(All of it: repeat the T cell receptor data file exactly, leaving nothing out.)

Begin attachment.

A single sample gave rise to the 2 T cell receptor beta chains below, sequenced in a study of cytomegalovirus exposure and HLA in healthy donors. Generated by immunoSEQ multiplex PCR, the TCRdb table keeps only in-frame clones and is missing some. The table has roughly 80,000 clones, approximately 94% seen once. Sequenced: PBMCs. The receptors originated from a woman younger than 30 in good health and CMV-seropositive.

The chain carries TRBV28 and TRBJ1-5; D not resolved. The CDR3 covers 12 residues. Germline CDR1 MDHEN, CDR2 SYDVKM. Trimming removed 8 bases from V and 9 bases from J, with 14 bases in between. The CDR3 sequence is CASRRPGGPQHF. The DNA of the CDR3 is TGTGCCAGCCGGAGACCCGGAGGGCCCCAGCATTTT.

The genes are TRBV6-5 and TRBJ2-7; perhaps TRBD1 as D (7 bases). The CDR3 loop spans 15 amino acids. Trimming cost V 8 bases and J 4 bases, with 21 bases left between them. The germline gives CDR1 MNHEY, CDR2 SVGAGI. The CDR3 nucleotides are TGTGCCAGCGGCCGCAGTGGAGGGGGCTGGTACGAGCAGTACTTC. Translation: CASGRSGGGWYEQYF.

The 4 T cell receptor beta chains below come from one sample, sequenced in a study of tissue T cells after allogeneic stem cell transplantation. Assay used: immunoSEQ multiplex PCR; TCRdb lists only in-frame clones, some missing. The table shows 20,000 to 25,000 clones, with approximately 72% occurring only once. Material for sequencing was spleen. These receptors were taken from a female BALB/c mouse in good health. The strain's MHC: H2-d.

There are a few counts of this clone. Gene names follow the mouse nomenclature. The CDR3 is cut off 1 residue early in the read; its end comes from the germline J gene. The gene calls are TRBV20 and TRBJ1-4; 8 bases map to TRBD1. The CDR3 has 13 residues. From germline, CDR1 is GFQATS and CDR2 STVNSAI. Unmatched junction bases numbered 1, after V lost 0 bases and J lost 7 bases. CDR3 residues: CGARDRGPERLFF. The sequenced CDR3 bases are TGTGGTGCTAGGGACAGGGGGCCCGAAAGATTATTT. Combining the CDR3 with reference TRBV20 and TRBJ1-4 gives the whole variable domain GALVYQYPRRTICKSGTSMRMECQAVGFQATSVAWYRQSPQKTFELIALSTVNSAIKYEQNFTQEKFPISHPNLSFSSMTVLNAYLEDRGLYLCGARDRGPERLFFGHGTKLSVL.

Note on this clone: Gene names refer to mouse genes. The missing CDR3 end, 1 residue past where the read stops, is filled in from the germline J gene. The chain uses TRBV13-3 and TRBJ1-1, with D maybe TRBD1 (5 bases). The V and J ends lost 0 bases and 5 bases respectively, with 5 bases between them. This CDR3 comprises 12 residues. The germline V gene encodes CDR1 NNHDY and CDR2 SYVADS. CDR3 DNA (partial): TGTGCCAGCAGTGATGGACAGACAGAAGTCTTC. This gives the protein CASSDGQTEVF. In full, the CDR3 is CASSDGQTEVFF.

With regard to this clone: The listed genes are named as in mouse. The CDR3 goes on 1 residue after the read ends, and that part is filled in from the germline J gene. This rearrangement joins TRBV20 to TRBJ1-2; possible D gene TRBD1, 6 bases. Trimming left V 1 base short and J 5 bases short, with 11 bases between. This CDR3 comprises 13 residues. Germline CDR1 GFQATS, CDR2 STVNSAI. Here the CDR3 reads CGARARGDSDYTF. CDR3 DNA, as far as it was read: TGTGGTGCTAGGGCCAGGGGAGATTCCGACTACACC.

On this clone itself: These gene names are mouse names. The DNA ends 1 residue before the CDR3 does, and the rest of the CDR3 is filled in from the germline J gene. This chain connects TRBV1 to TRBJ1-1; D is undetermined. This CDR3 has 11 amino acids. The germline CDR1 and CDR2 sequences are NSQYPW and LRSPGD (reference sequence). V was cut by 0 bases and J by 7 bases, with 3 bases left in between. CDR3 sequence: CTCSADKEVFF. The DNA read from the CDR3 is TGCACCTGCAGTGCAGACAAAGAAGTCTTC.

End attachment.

A single sample gave rise to the 2 T cell receptor beta chains below, sequenced in a study of cytomegalovirus exposure and HLA in healthy donors. Generated by immunoSEQ multiplex PCR, the TCRdb table keeps only in-frame clones and is missing some. The table has roughly 80,000 clones, approximately 94% seen once. Sequenced: PBMCs. The receptors originated from a woman younger than 30 in good health and CMV-seropositive.

The chain carries TRBV28 and TRBJ1-5; D not resolved. The CDR3 covers 12 residues. Germline CDR1 MDHEN, CDR2 SYDVKM. Trimming removed 8 bases from V and 9 bases from J, with 14 bases in between. The CDR3 sequence is CASRRPGGPQHF. The DNA of the CDR3 is TGTGCCAGCCGGAGACCCGGAGGGCCCCAGCATTTT.

The genes are TRBV6-5 and TRBJ2-7; perhaps TRBD1 as D (7 bases). The CDR3 loop spans 15 amino acids. Trimming cost V 8 bases and J 4 bases, with 21 bases left between them. The germline gives CDR1 MNHEY, CDR2 SVGAGI. The CDR3 nucleotides are TGTGCCAGCGGCCGCAGTGGAGGGGGCTGGTACGAGCAGTACTTC. Translation: CASGRSGGGWYEQYF.

The 4 T cell receptor beta chains below come from one sample, sequenced in a study of tissue T cells after allogeneic stem cell transplantation. Assay used: immunoSEQ multiplex PCR; TCRdb lists only in-frame clones, some missing. The table shows 20,000 to 25,000 clones, with approximately 72% occurring only once. Material for sequencing was spleen. These receptors were taken from a female BALB/c mouse in good health. The strain's MHC: H2-d.

There are a few counts of this clone. Gene names follow the mouse nomenclature. The CDR3 is cut off 1 residue early in the read; its end comes from the germline J gene. The gene calls are TRBV20 and TRBJ1-4; 8 bases map to TRBD1. The CDR3 has 13 residues. From germline, CDR1 is GFQATS and CDR2 STVNSAI. Unmatched junction bases numbered 1, after V lost 0 bases and J lost 7 bases. CDR3 residues: CGARDRGPERLFF. The sequenced CDR3 bases are TGTGGTGCTAGGGACAGGGGGCCCGAAAGATTATTT. Combining the CDR3 with reference TRBV20 and TRBJ1-4 gives the whole variable domain GALVYQYPRRTICKSGTSMRMECQAVGFQATSVAWYRQSPQKTFELIALSTVNSAIKYEQNFTQEKFPISHPNLSFSSMTVLNAYLEDRGLYLCGARDRGPERLFFGHGTKLSVL.

Note on this clone: Gene names refer to mouse genes. The missing CDR3 end, 1 residue past where the read stops, is filled in from the germline J gene. The chain uses TRBV13-3 and TRBJ1-1, with D maybe TRBD1 (5 bases). The V and J ends lost 0 bases and 5 bases respectively, with 5 bases between them. This CDR3 comprises 12 residues. The germline V gene encodes CDR1 NNHDY and CDR2 SYVADS. CDR3 DNA (partial): TGTGCCAGCAGTGATGGACAGACAGAAGTCTTC. This gives the protein CASSDGQTEVF. In full, the CDR3 is CASSDGQTEVFF.

With regard to this clone: The listed genes are named as in mouse. The CDR3 goes on 1 residue after the read ends, and that part is filled in from the germline J gene. This rearrangement joins TRBV20 to TRBJ1-2; possible D gene TRBD1, 6 bases. Trimming left V 1 base short and J 5 bases short, with 11 bases between. This CDR3 comprises 13 residues. Germline CDR1 GFQATS, CDR2 STVNSAI. Here the CDR3 reads CGARARGDSDYTF. CDR3 DNA, as far as it was read: TGTGGTGCTAGGGCCAGGGGAGATTCCGACTACACC.

On this clone itself: These gene names are mouse names. The DNA ends 1 residue before the CDR3 does, and the rest of the CDR3 is filled in from the germline J gene. This chain connects TRBV1 to TRBJ1-1; D is undetermined. This CDR3 has 11 amino acids. The germline CDR1 and CDR2 sequences are NSQYPW and LRSPGD (reference sequence). V was cut by 0 bases and J by 7 bases, with 3 bases left in between. CDR3 sequence: CTCSADKEVFF. The DNA read from the CDR3 is TGCACCTGCAGTGCAGACAAAGAAGTCTTC.